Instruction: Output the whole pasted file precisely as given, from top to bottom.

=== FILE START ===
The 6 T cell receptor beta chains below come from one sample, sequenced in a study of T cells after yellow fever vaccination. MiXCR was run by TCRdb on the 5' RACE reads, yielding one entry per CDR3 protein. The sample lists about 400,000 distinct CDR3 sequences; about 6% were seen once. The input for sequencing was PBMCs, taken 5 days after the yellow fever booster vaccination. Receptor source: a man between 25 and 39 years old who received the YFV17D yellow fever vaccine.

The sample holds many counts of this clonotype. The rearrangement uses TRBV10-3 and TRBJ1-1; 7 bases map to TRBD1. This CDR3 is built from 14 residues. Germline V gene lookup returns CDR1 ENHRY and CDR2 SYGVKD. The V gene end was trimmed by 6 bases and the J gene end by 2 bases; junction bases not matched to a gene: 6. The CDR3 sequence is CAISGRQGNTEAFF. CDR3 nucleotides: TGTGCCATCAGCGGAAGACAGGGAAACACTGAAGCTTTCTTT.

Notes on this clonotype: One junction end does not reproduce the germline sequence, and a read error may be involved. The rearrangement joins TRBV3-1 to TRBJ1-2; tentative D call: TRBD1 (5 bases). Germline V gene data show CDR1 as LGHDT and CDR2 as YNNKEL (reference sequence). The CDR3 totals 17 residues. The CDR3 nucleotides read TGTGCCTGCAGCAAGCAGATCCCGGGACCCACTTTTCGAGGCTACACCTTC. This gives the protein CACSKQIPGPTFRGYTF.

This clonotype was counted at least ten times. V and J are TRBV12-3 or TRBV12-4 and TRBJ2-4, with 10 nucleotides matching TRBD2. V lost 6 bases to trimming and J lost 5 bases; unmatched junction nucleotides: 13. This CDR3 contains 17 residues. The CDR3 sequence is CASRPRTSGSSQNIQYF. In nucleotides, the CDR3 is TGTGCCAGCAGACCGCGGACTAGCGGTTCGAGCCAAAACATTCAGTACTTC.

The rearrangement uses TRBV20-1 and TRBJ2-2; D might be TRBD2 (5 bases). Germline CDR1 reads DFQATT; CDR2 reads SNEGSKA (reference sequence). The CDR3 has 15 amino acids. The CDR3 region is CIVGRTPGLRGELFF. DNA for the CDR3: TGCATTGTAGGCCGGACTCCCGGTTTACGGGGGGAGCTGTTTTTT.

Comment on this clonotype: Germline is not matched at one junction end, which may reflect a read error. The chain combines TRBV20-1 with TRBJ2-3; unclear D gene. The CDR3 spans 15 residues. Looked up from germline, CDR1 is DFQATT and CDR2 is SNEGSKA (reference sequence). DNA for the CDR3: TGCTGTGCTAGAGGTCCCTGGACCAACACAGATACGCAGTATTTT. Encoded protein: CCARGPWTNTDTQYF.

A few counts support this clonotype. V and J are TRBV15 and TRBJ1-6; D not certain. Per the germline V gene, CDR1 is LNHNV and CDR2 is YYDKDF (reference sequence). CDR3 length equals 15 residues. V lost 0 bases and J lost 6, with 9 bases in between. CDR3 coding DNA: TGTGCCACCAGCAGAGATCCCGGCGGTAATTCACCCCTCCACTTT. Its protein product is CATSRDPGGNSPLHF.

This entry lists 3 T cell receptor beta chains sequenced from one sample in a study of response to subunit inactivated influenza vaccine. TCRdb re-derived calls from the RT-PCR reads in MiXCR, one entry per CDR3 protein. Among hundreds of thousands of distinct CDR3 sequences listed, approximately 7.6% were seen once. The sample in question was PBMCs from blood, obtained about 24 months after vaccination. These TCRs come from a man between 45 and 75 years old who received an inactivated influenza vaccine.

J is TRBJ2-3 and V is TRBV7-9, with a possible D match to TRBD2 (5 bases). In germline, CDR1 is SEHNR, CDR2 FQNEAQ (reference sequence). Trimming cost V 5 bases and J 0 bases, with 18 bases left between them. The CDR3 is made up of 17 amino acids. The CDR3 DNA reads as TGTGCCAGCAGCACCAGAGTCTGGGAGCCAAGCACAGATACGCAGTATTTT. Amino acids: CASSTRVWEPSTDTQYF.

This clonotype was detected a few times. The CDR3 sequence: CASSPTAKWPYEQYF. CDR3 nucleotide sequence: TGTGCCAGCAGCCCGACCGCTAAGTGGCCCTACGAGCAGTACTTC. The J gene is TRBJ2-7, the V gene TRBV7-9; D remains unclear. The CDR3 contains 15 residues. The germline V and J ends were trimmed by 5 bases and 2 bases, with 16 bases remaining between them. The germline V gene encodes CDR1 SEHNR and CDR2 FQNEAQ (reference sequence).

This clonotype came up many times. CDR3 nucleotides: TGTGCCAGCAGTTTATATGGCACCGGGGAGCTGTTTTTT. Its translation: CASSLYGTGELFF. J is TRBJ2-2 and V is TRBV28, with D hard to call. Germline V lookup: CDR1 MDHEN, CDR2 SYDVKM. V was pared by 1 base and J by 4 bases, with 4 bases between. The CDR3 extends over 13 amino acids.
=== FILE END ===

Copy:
The 6 T cell receptor beta chains below come from one sample, sequenced in a study of T cells after yellow fever vaccination. MiXCR was run by TCRdb on the 5' RACE reads, yielding one entry per CDR3 protein. The sample lists about 400,000 distinct CDR3 sequences; about 6% were seen once. The input for sequencing was PBMCs, taken 5 days after the yellow fever booster vaccination. Receptor source: a man between 25 and 39 years old who received the YFV17D yellow fever vaccine.

The sample holds many counts of this clonotype. The rearrangement uses TRBV10-3 and TRBJ1-1; 7 bases map to TRBD1. This CDR3 is built from 14 residues. Germline V gene lookup returns CDR1 ENHRY and CDR2 SYGVKD. The V gene end was trimmed by 6 bases and the J gene end by 2 bases; junction bases not matched to a gene: 6. The CDR3 sequence is CAISGRQGNTEAFF. CDR3 nucleotides: TGTGCCATCAGCGGAAGACAGGGAAACACTGAAGCTTTCTTT.

Notes on this clonotype: One junction end does not reproduce the germline sequence, and a read error may be involved. The rearrangement joins TRBV3-1 to TRBJ1-2; tentative D call: TRBD1 (5 bases). Germline V gene data show CDR1 as LGHDT and CDR2 as YNNKEL (reference sequence). The CDR3 totals 17 residues. The CDR3 nucleotides read TGTGCCTGCAGCAAGCAGATCCCGGGACCCACTTTTCGAGGCTACACCTTC. This gives the protein CACSKQIPGPTFRGYTF.

This clonotype was counted at least ten times. V and J are TRBV12-3 or TRBV12-4 and TRBJ2-4, with 10 nucleotides matching TRBD2. V lost 6 bases to trimming and J lost 5 bases; unmatched junction nucleotides: 13. This CDR3 contains 17 residues. The CDR3 sequence is CASRPRTSGSSQNIQYF. In nucleotides, the CDR3 is TGTGCCAGCAGACCGCGGACTAGCGGTTCGAGCCAAAACATTCAGTACTTC.

The rearrangement uses TRBV20-1 and TRBJ2-2; D might be TRBD2 (5 bases). Germline CDR1 reads DFQATT; CDR2 reads SNEGSKA (reference sequence). The CDR3 has 15 amino acids. The CDR3 region is CIVGRTPGLRGELFF. DNA for the CDR3: TGCATTGTAGGCCGGACTCCCGGTTTACGGGGGGAGCTGTTTTTT.

Comment on this clonotype: Germline is not matched at one junction end, which may reflect a read error. The chain combines TRBV20-1 with TRBJ2-3; unclear D gene. The CDR3 spans 15 residues. Looked up from germline, CDR1 is DFQATT and CDR2 is SNEGSKA (reference sequence). DNA for the CDR3: TGCTGTGCTAGAGGTCCCTGGACCAACACAGATACGCAGTATTTT. Encoded protein: CCARGPWTNTDTQYF.

A few counts support this clonotype. V and J are TRBV15 and TRBJ1-6; D not certain. Per the germline V gene, CDR1 is LNHNV and CDR2 is YYDKDF (reference sequence). CDR3 length equals 15 residues. V lost 0 bases and J lost 6, with 9 bases in between. CDR3 coding DNA: TGTGCCACCAGCAGAGATCCCGGCGGTAATTCACCCCTCCACTTT. Its protein product is CATSRDPGGNSPLHF.

This entry lists 3 T cell receptor beta chains sequenced from one sample in a study of response to subunit inactivated influenza vaccine. TCRdb re-derived calls from the RT-PCR reads in MiXCR, one entry per CDR3 protein. Among hundreds of thousands of distinct CDR3 sequences listed, approximately 7.6% were seen once. The sample in question was PBMCs from blood, obtained about 24 months after vaccination. These TCRs come from a man between 45 and 75 years old who received an inactivated influenza vaccine.

J is TRBJ2-3 and V is TRBV7-9, with a possible D match to TRBD2 (5 bases). In germline, CDR1 is SEHNR, CDR2 FQNEAQ (reference sequence). Trimming cost V 5 bases and J 0 bases, with 18 bases left between them. The CDR3 is made up of 17 amino acids. The CDR3 DNA reads as TGTGCCAGCAGCACCAGAGTCTGGGAGCCAAGCACAGATACGCAGTATTTT. Amino acids: CASSTRVWEPSTDTQYF.

This clonotype was detected a few times. The CDR3 sequence: CASSPTAKWPYEQYF. CDR3 nucleotide sequence: TGTGCCAGCAGCCCGACCGCTAAGTGGCCCTACGAGCAGTACTTC. The J gene is TRBJ2-7, the V gene TRBV7-9; D remains unclear. The CDR3 contains 15 residues. The germline V and J ends were trimmed by 5 bases and 2 bases, with 16 bases remaining between them. The germline V gene encodes CDR1 SEHNR and CDR2 FQNEAQ (reference sequence).

This clonotype came up many times. CDR3 nucleotides: TGTGCCAGCAGTTTATATGGCACCGGGGAGCTGTTTTTT. Its translation: CASSLYGTGELFF. J is TRBJ2-2 and V is TRBV28, with D hard to call. Germline V lookup: CDR1 MDHEN, CDR2 SYDVKM. V was pared by 1 base and J by 4 bases, with 4 bases between. The CDR3 extends over 13 amino acids.